Ok. We can handle this. Jesus wants us to be smart about our relationship with God and living in a Godly manner. Jesus is calling for us to be willing to do whatever it takes to further the Kingdom, build our relationship with God; whatever it takes to be people who live out God’s generosity, grace and forgiveness in this world. That makes sense.
But just when we think we can handle what is going on in this passage Jesus’ teaching takes another strange turn, “And I tell you, make friends for yourselves by means of dishonest wealth so that when it is gone, they may welcome you into the eternal homes.” Make friends with “dishonest wealth.” So that people will welcome us into “eternal homes.” Surely there is something wrong with my version, let’s try the NIV. (Who has their pew Bible open in front of them? Can you read verse 9 for us?) “I tell you, use worldly wealth to gain friends for yourselves, so that when it is gone, you will be welcomed into eternal dwellings.” Any other versions out there this morning? NASB? “And I say to you, make friends for yourselves by means of the [h]wealth of unrighteousness, so that when it fails, they will receive you into the eternal dwellings.” How about the NLT? “Here’s the lesson: Use your worldly resources to benefit others and make friends. Then, when your possessions are gone, they will welcome you to an eternal home.” That is a little better.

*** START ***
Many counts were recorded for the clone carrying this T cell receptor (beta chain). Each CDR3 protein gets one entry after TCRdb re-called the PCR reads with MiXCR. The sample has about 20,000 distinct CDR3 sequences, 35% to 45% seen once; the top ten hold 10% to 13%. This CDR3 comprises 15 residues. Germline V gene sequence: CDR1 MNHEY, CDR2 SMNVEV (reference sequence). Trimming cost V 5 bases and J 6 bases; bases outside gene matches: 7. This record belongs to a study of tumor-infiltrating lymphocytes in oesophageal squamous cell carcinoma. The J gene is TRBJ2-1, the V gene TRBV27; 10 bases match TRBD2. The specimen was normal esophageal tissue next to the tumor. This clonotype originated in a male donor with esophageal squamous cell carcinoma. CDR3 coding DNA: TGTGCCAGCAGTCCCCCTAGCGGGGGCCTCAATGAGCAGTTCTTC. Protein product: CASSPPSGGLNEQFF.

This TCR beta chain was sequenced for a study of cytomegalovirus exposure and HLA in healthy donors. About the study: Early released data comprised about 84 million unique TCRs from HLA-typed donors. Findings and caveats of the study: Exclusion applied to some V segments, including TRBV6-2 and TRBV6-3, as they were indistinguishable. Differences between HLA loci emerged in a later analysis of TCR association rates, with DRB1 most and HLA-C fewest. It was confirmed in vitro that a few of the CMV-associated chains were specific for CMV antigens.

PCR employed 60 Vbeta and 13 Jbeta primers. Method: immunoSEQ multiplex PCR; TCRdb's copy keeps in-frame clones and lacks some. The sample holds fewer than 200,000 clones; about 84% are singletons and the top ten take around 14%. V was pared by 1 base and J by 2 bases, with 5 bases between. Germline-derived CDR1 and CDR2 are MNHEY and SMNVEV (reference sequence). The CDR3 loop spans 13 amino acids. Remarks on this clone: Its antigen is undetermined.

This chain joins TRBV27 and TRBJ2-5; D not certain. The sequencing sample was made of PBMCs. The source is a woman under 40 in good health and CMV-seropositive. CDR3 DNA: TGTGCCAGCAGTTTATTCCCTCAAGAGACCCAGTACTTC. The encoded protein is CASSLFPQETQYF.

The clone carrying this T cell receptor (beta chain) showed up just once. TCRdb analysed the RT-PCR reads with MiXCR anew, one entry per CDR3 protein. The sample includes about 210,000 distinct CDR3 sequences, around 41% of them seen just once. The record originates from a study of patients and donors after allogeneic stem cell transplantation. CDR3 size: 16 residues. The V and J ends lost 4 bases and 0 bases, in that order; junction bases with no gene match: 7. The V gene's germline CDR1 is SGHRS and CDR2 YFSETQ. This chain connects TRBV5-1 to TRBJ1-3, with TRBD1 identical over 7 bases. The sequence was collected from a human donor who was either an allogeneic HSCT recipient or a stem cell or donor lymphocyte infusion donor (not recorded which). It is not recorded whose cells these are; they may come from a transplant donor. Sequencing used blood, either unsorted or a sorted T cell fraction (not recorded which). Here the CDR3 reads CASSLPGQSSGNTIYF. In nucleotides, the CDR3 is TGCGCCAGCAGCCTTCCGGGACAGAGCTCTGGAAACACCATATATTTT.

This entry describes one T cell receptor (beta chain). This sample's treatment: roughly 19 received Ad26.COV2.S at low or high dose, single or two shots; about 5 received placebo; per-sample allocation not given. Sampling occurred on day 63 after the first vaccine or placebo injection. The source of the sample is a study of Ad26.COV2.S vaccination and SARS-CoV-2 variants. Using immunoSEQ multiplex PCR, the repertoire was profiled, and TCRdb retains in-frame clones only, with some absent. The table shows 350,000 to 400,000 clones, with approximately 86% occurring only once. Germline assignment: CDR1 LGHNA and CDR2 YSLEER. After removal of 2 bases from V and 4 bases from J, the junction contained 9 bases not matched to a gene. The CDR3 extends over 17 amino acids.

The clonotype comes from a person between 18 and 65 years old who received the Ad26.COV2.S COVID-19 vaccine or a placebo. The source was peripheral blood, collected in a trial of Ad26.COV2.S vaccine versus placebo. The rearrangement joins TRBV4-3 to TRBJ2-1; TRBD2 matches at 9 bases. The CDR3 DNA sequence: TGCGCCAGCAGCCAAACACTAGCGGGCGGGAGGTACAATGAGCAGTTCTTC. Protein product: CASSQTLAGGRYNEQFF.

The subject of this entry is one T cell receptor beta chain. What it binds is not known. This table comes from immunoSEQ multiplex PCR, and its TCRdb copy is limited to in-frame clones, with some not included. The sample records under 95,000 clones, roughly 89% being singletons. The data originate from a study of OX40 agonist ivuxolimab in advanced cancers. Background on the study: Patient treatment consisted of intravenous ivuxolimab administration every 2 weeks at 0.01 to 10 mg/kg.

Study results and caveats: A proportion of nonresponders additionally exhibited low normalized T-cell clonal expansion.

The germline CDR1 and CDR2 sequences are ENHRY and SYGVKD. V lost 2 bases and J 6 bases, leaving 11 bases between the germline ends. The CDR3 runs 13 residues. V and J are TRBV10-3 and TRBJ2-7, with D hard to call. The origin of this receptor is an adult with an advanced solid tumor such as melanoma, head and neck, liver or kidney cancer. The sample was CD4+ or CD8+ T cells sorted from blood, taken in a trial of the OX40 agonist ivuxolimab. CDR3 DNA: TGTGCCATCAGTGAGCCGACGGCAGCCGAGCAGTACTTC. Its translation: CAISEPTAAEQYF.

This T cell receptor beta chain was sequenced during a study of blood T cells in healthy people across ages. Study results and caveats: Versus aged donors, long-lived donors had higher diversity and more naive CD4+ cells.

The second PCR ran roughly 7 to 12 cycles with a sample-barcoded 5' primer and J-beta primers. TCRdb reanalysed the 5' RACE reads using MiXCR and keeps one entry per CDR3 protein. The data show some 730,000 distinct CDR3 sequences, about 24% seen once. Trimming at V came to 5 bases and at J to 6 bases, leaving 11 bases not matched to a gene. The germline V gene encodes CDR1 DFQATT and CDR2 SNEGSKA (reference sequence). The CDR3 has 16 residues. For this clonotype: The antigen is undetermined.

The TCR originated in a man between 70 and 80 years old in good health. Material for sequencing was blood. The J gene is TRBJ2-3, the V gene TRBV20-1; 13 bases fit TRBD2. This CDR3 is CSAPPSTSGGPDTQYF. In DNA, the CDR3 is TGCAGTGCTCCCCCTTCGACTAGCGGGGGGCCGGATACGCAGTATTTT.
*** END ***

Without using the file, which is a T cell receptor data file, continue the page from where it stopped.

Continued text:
Use your resources to benefit others, like the manager used his power and authority in the parable to cut the business men’s debt, to make friends, we need to be wise about the relationships with the people around us. Do and say things and live our lives in such a manner that we cast a good light on God, just as the manager’s actions cast a good light on his master. Do what we can to build bridges, to be extravagantly generous, extraordinarily kind, and abundantly forgiving so that in us the people around us will see God’s extravagant, extraordinary, abundant generosity, kindness and forgiveness.